Essay for school students on Should Smoking Be Banned In Public Places

Many surveys, studies and scientific researchers have proved that king is injurious to health. Smoke is unhealthy and suffocating. It pollutes the environment. There are two types of smokers active and passive. The person who smokes is active and others who are near to him and inhale the smoke are passive smokers. Both are equally affected by the ill effects of smoking.

Smokers and nonsmokers meet at many places like offices, buses, hotels, etc. So, considering the bad effects of smoking on individuals' health, environment as well as individual rights, it should be banned in public places. A person who wants to smoke can do so by keeping himself in isolation.

The smoking of cigarette is glamorised through advertisements. More and more young boys and girls are attracted by this. Even the 'statutory warning' on the cigarette packets does not stop them. The young generation thinks that those who smoke are smart, modern and intellectual.

However, smoking is not a good habit. Those who smoke suffer from several health problems. A chain-smoker is the worst sufferer. Cigarette contains 4,000 types of chemicals out of which 43 are carcinogenic.

The carbon monoxide concentration in the smoke is greater than 20,000 ppm. This is diluted to 400-500 ppm during inhalation. It displaces oxygen from hemoglobin and the result is impairment of the central nervous system, cardiac and pulmonary diseases (related to lungs).

These may eventually lead to heart attacks. Cigarette also contains ammonia and other hydrocarbons, which could cause asthma, other respiratory infections and lung cancer. The dust particles in it may be the cause of irritation of the eyes, cancer, and emphysema.

Its nicotine content is highly addictive and reaches the brain immediately. It constricts the blood vessels, raises the blood pressure and gives the central nervous system a small jolt. It can lead to reproductive disorders in the long run.

Some important data are found in 'A Nationally Representative case control study of Smoking and Death in India', the most exhaustive study of smoking published in the 'New England Journal of Medicine'. This research was done by a team from India, Canada, UK and supported by the World Health Organisation. According to this study, India is in the midst of a catastrophic epidemic of deaths due to smoking.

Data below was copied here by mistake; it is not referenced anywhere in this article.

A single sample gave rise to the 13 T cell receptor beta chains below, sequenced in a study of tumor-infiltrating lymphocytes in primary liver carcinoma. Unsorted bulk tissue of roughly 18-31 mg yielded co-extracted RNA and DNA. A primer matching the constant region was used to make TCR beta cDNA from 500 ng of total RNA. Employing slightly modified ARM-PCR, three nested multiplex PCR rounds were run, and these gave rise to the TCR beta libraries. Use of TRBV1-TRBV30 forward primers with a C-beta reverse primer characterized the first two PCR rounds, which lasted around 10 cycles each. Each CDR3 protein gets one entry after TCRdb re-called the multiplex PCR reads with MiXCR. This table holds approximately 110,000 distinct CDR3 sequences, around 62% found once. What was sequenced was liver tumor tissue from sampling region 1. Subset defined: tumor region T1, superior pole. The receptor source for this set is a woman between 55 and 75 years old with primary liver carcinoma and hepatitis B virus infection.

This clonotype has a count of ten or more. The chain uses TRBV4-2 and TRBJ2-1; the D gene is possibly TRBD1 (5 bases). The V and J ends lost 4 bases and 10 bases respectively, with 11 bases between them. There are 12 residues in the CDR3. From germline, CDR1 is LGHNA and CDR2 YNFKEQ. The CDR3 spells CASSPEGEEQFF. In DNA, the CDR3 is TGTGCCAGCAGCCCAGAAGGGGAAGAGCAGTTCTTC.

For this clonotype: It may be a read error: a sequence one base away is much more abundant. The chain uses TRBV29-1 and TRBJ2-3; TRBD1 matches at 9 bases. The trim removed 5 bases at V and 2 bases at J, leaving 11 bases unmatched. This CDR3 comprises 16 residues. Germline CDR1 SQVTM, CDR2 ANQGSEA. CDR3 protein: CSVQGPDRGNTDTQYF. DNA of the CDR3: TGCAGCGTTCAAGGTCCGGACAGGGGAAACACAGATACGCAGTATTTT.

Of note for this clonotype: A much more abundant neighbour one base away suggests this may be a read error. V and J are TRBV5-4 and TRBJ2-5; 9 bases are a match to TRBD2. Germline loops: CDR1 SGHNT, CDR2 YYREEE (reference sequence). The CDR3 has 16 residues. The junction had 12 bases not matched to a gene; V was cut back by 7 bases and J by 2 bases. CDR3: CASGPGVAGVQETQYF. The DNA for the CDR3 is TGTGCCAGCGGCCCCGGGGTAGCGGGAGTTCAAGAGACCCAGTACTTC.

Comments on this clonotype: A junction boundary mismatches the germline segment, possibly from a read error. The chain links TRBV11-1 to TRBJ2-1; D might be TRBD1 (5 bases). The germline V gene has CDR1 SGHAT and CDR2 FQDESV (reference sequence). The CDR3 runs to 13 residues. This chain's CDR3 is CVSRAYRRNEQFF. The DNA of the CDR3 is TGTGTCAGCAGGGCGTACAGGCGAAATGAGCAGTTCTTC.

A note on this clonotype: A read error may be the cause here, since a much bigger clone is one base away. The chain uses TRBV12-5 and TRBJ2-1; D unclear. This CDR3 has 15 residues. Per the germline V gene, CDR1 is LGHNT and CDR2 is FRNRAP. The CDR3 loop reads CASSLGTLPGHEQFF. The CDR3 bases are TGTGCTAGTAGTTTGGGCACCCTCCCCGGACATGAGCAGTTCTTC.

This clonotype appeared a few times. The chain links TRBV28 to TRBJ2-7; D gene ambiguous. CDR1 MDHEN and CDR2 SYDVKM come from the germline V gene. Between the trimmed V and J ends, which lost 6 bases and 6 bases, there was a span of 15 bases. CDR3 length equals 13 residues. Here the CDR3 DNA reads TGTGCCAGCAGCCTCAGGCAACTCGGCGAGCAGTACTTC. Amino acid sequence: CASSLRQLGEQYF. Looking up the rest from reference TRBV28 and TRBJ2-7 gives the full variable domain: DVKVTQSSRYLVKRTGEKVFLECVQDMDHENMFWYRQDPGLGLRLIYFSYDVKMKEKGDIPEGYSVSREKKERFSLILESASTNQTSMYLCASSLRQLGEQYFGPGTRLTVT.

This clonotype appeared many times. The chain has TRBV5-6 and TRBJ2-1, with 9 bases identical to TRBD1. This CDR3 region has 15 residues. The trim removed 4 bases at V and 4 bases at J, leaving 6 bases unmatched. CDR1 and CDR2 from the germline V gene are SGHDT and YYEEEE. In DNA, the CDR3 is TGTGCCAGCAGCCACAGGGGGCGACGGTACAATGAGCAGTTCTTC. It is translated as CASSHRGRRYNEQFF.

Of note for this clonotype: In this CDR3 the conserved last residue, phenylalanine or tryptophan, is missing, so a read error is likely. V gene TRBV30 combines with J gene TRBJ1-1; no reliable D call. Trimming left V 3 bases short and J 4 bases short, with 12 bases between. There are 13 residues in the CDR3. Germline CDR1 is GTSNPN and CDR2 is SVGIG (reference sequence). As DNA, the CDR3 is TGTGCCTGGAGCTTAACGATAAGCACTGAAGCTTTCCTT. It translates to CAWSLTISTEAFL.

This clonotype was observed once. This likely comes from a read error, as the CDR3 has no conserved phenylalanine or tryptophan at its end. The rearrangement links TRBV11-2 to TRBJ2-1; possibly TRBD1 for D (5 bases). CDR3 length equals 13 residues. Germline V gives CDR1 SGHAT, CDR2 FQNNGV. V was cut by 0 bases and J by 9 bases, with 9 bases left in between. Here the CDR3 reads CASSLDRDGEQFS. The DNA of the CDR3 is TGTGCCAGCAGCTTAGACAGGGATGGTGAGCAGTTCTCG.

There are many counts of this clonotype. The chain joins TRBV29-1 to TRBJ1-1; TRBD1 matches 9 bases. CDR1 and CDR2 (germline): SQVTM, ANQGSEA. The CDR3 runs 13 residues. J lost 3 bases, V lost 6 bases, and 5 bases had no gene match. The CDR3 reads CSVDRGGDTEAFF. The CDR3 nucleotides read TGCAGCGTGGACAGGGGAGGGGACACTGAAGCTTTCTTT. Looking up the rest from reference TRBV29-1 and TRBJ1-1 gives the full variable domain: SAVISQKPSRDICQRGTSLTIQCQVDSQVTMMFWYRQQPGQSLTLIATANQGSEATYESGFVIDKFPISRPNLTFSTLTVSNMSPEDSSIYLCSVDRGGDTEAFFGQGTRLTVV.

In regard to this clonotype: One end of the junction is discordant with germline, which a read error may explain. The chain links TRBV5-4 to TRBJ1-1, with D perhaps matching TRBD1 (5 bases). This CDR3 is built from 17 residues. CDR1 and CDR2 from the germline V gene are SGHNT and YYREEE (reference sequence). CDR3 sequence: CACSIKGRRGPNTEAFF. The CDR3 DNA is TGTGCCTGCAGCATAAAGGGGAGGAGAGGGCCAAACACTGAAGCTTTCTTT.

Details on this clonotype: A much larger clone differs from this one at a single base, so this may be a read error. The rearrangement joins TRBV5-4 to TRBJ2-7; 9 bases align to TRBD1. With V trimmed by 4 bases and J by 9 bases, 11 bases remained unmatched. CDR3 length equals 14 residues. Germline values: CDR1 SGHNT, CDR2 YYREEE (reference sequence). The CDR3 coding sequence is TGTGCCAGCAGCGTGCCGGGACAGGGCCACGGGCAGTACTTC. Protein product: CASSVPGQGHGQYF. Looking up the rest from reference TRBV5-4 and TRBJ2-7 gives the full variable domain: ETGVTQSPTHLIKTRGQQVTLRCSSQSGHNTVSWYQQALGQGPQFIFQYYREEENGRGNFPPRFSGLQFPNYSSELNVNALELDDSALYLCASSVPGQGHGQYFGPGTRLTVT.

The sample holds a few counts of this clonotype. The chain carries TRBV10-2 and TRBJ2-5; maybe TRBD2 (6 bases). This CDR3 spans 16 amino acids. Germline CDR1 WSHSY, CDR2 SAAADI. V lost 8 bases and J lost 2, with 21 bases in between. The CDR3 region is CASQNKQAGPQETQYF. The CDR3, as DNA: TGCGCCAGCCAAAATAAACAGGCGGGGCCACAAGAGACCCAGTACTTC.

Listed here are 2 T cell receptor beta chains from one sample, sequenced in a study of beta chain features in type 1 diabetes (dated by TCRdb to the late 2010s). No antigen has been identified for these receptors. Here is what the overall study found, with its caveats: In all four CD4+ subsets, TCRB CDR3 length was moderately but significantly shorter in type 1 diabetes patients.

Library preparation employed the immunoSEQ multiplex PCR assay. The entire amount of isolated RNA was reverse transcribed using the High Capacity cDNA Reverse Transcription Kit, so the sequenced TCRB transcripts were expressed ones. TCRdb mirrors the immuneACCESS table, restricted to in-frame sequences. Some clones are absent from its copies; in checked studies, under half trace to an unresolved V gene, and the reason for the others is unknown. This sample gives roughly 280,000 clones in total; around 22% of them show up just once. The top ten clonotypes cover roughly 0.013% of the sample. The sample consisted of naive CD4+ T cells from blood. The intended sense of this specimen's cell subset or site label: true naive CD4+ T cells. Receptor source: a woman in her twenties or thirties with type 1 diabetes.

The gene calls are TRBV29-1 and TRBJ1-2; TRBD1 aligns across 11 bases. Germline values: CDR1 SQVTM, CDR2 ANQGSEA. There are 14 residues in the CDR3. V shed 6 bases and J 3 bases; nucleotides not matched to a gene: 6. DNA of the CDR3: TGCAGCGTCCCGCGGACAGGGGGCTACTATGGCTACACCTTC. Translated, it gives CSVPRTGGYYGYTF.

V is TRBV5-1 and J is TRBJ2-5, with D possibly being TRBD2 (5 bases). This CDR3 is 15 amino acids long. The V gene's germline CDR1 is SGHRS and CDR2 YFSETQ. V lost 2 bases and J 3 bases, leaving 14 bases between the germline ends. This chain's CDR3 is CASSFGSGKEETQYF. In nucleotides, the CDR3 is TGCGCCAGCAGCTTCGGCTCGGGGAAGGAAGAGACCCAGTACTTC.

From 2010, smoking is expected to claim 10 lakh victims every year. While the study found no safe levels of smoking, cigarettes were found to be more dangerous than bidis. There are 120 million smokers in India. The study also found that among men, about 61% of those who smoke would die at ages 30-69 compared with 41% of otherwise similar non-smokers.

Among women, 62% of those who smoke will die between 30-69 compared with only 36% of non-smokers. Smokers in India start at a later age than those in Europe or America and smoke less, but in India smoking kills not only from disease like cancer and lung diseases but also from tuberculosis and heart attacks.

According to a recent study conducted by Yale University, USA smoking is more harmful for teenagers. The people who start smoking at an early age suffer from certain disabilities. Their speed and accuracy to grasp information reduces and it becomes difficult to retain it in their mind. According to Leslie Jacobsen, Associate Professor at Yale School of Medicine, "Adolescent smokers were found to have impairments in accuracy of working memory performance". Smoking makes adolescents lethargic and slow. It is very alarming that tobacco use among young

women have risen rapidly in India, with 9.7% girls between the ages of 13 and 15 years using some form of tobacco as compared to 3.1% adult women. According to WHO, tobacco use starts young in India, with 14.1% children between the ages of 13 and 15 smoking or use some form of tobacco.